JavaScript functions stored procedures previewed in MySQL – but developers are wary

JavaScript functions stored procedures previewed in MySQL – but developers are wary

Oracle has previewed JavaScript stored procedures in MySQL 8.2, although currently only in the Enterprise edition or the MySQL Heatwave cloud service on AWS, Azure or OCI (Oracle Cloud Infrastructure).

JavaScript stored procedures are executed by the GraalVM runtime, which supports JavaScript as well as Java.

JavaScript is the most popular programming language in terms of the number of developers who use it at least some of the time, yet many developers are wary of mixing JavaScript with SQL in the database engine. “As someone who still works on java stored procedures, just please don’t,” said one early comment. Mixing languages can cause confusion, as well as introducing issues like how types are converted from JavaScript (a dynamic language) to SQL, for example when returned from a function. There is also a longstanding debate about how much programming logic belongs in the database as opposed to in application code. Running code in stored procedures is good for performance as it is runs as close as possible to the data, but such code is less visible and may be harder to troubleshoot and maintain than when application code is kept separate from the database engine.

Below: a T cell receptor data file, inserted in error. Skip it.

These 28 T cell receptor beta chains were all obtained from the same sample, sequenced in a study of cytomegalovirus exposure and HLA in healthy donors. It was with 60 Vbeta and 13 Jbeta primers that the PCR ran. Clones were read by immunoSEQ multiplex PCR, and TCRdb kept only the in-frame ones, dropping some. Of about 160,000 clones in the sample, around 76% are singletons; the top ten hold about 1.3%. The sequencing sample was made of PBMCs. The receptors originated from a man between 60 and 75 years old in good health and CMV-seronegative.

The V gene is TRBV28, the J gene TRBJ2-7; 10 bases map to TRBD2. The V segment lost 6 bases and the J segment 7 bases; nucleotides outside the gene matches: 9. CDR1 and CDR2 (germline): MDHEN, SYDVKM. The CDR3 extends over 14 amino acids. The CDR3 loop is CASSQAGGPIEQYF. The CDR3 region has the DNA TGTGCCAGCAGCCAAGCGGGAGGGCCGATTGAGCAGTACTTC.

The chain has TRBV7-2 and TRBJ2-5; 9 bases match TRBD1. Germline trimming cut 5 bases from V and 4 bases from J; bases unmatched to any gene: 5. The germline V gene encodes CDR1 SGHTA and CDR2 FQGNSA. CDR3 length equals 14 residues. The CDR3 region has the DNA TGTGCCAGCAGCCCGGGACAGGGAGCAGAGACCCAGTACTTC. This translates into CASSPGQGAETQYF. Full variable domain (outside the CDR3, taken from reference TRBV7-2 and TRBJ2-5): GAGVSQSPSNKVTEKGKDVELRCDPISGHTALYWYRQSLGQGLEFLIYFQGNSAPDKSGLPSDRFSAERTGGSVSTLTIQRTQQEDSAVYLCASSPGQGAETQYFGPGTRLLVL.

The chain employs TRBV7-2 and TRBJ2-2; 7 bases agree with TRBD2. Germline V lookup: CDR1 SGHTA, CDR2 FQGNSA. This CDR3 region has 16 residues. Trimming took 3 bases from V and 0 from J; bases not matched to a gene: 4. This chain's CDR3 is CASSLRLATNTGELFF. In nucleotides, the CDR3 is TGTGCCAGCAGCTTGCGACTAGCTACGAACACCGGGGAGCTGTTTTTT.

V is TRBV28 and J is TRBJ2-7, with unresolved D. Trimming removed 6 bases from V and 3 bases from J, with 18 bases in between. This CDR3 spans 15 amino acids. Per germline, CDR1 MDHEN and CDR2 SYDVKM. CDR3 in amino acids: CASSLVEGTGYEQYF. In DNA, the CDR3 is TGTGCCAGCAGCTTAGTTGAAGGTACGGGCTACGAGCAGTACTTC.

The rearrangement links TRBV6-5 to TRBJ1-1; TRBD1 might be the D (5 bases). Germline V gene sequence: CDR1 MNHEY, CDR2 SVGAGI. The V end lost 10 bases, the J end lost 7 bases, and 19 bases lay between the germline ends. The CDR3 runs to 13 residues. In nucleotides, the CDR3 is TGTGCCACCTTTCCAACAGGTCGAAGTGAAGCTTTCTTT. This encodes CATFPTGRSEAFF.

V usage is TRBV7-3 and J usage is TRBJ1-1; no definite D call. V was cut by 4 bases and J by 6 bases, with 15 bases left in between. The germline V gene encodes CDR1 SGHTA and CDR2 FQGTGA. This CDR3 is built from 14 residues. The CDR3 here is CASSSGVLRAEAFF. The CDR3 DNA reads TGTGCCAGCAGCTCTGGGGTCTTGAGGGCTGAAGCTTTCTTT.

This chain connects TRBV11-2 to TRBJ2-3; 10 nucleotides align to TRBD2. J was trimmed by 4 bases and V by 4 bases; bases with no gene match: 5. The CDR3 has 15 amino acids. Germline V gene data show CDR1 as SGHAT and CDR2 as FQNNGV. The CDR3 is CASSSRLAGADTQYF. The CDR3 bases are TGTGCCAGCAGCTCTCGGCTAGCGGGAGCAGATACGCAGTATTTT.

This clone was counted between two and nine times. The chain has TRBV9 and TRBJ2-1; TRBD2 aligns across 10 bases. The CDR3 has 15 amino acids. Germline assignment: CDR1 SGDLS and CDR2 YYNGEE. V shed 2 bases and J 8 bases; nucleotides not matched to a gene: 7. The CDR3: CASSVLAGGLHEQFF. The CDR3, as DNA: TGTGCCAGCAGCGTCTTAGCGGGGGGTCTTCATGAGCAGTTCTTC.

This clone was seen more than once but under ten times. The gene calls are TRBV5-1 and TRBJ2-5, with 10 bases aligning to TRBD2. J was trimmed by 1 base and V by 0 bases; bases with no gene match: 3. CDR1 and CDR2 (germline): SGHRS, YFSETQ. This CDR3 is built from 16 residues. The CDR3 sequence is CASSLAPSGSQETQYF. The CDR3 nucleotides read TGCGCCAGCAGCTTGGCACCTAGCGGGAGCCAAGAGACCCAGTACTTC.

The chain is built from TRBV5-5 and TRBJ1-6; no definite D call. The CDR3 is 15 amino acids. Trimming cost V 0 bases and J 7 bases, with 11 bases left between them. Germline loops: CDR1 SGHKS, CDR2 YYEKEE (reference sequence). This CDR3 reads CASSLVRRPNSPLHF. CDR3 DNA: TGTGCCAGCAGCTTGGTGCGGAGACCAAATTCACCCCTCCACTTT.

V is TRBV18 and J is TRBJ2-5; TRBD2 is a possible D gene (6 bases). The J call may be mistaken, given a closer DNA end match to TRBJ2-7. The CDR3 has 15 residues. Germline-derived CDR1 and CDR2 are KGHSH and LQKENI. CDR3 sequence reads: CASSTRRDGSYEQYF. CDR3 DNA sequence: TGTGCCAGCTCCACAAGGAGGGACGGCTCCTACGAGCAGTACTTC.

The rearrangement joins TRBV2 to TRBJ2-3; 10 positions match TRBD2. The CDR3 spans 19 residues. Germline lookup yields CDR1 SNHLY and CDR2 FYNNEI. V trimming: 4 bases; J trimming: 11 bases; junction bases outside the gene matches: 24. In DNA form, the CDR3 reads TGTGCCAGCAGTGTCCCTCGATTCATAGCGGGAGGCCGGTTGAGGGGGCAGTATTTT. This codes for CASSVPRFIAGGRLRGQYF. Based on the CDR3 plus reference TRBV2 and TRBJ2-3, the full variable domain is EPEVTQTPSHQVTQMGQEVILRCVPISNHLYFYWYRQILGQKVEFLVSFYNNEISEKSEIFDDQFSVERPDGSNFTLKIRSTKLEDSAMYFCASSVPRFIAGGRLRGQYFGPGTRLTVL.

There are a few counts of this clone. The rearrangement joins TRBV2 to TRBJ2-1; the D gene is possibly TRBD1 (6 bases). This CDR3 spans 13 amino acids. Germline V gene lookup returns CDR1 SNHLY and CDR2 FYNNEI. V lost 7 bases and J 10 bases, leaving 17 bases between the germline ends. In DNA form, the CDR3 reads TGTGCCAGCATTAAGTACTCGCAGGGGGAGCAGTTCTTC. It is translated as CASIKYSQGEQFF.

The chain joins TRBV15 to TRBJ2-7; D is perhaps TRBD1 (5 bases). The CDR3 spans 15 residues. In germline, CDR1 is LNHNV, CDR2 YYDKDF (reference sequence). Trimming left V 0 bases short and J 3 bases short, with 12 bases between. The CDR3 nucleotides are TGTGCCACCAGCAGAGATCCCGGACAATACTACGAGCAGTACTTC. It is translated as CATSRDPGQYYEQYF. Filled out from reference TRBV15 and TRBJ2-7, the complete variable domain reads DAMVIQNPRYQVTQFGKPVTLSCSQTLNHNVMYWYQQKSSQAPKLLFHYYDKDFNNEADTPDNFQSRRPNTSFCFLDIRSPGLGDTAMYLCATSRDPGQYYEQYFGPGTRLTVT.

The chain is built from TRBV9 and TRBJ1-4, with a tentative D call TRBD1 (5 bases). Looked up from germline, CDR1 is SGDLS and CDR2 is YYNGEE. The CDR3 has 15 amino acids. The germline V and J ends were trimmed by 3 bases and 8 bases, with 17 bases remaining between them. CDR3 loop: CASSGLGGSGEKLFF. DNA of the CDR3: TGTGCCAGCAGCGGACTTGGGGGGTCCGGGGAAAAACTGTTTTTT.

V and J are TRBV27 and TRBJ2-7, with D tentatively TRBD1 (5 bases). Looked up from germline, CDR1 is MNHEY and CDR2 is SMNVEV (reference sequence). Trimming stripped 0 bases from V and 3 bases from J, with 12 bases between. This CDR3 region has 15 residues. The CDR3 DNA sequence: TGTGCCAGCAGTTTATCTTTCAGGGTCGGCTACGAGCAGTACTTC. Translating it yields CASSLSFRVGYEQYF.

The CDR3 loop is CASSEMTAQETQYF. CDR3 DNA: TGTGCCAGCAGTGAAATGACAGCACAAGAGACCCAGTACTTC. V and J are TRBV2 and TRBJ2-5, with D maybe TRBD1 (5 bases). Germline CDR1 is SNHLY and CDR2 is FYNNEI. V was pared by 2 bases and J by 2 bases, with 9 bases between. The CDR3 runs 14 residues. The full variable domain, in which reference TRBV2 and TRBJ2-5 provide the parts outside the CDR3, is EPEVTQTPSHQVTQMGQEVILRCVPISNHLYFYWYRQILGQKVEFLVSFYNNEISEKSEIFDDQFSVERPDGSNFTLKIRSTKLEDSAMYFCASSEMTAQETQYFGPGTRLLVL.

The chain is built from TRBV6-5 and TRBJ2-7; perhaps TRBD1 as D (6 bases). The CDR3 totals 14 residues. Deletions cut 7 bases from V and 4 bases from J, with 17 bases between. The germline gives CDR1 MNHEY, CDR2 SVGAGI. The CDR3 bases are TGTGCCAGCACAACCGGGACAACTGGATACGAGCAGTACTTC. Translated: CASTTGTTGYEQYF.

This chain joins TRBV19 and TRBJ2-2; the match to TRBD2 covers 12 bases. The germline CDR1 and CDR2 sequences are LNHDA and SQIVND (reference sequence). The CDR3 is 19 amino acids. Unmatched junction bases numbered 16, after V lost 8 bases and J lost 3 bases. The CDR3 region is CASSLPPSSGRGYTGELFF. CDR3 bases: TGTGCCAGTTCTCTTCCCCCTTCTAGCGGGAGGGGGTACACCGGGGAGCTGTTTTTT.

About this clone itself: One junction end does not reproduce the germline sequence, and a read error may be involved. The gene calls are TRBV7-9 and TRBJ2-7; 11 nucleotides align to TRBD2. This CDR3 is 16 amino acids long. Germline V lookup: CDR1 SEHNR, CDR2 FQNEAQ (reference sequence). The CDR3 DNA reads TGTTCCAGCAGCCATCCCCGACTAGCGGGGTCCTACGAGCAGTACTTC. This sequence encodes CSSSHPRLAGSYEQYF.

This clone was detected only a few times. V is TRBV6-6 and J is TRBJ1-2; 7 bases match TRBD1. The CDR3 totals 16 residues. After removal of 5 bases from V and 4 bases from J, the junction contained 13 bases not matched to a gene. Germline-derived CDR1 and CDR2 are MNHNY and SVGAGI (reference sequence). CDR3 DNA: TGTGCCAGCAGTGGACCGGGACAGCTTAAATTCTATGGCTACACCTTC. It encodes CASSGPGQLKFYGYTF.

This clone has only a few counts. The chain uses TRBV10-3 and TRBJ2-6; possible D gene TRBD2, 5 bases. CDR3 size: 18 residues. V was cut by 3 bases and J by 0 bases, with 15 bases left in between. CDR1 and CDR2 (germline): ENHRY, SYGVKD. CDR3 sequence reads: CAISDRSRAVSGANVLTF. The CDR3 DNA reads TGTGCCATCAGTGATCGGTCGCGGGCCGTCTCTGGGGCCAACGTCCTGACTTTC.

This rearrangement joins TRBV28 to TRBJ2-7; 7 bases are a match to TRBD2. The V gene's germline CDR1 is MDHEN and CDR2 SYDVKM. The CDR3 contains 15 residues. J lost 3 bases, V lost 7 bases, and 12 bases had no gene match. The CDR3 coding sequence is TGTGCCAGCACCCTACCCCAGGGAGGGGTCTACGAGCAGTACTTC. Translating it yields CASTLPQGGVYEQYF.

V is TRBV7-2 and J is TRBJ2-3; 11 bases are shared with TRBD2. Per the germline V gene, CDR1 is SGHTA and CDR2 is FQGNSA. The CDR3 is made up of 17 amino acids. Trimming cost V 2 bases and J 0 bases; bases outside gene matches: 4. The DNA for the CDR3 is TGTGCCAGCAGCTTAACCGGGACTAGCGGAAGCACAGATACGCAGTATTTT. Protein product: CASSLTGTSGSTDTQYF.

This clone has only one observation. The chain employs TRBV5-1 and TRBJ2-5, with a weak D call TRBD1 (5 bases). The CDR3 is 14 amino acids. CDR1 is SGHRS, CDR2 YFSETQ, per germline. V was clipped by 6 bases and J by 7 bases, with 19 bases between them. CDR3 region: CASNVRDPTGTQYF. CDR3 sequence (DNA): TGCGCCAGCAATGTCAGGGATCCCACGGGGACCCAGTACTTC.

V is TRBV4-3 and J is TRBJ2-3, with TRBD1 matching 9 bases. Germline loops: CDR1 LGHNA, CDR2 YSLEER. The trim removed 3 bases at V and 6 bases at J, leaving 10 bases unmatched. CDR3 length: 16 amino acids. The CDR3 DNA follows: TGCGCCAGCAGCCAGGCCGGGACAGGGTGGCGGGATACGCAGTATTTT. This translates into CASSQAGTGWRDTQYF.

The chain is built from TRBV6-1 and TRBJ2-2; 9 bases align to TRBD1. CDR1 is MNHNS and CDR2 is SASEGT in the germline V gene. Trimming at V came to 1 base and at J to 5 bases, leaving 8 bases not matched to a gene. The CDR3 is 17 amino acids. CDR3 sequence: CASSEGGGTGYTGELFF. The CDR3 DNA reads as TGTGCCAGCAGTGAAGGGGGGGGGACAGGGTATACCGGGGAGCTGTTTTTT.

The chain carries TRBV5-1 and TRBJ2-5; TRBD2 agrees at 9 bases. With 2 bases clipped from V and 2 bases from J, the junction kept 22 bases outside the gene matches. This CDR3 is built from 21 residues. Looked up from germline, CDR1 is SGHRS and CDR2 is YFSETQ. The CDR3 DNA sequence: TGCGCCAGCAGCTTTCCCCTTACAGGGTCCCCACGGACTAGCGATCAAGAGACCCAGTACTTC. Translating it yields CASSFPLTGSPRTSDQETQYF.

According to Oracle’s post, JavaScript stored procedures and functions enable a number of scenarios including data formatting using a template system such as Mustache, complex validation, data compression and encoding, and data transformation. 

JavaScript functions and procedures are created using LANGUAGE JAVASCRIPT in the CREATE FUNCTION or CREATE PROCEDURE statement. Once created, they can be called from SQL statements anywhere they can be used, including triggers (code that executes automatically before or after inserts, deletes and updates). JavaScript exceptions are converted to MySQL errors. Performance is enhanced by GraalVM’s AOT (ahead of time) compilation, and syntax errors will cause the CREATE statement to fail.

The documentation for the feature describes it as a technology preview with the warning “do not use these binaries in production.” It further explains that the JavaScript support conforms to the ECMAScript 2021 specification. Debugging is possible using the Multilingual Engine Component (MLE), which is required for JavaScript support, including access to a stack trace in the event of an error.

There are also warnings about use of global variables. “The Global object and the globalThis object property are supported, but their scope is limited to that of the current user session. It is possible but not advisable for multiple stored programs (or multiple instances of the same program) executed in the same session to share these objects, due to the fact that their behavior in such cases is not deterministic,” states the documentation; an example perhaps of why extra care is needed when using a familiar language in a different context.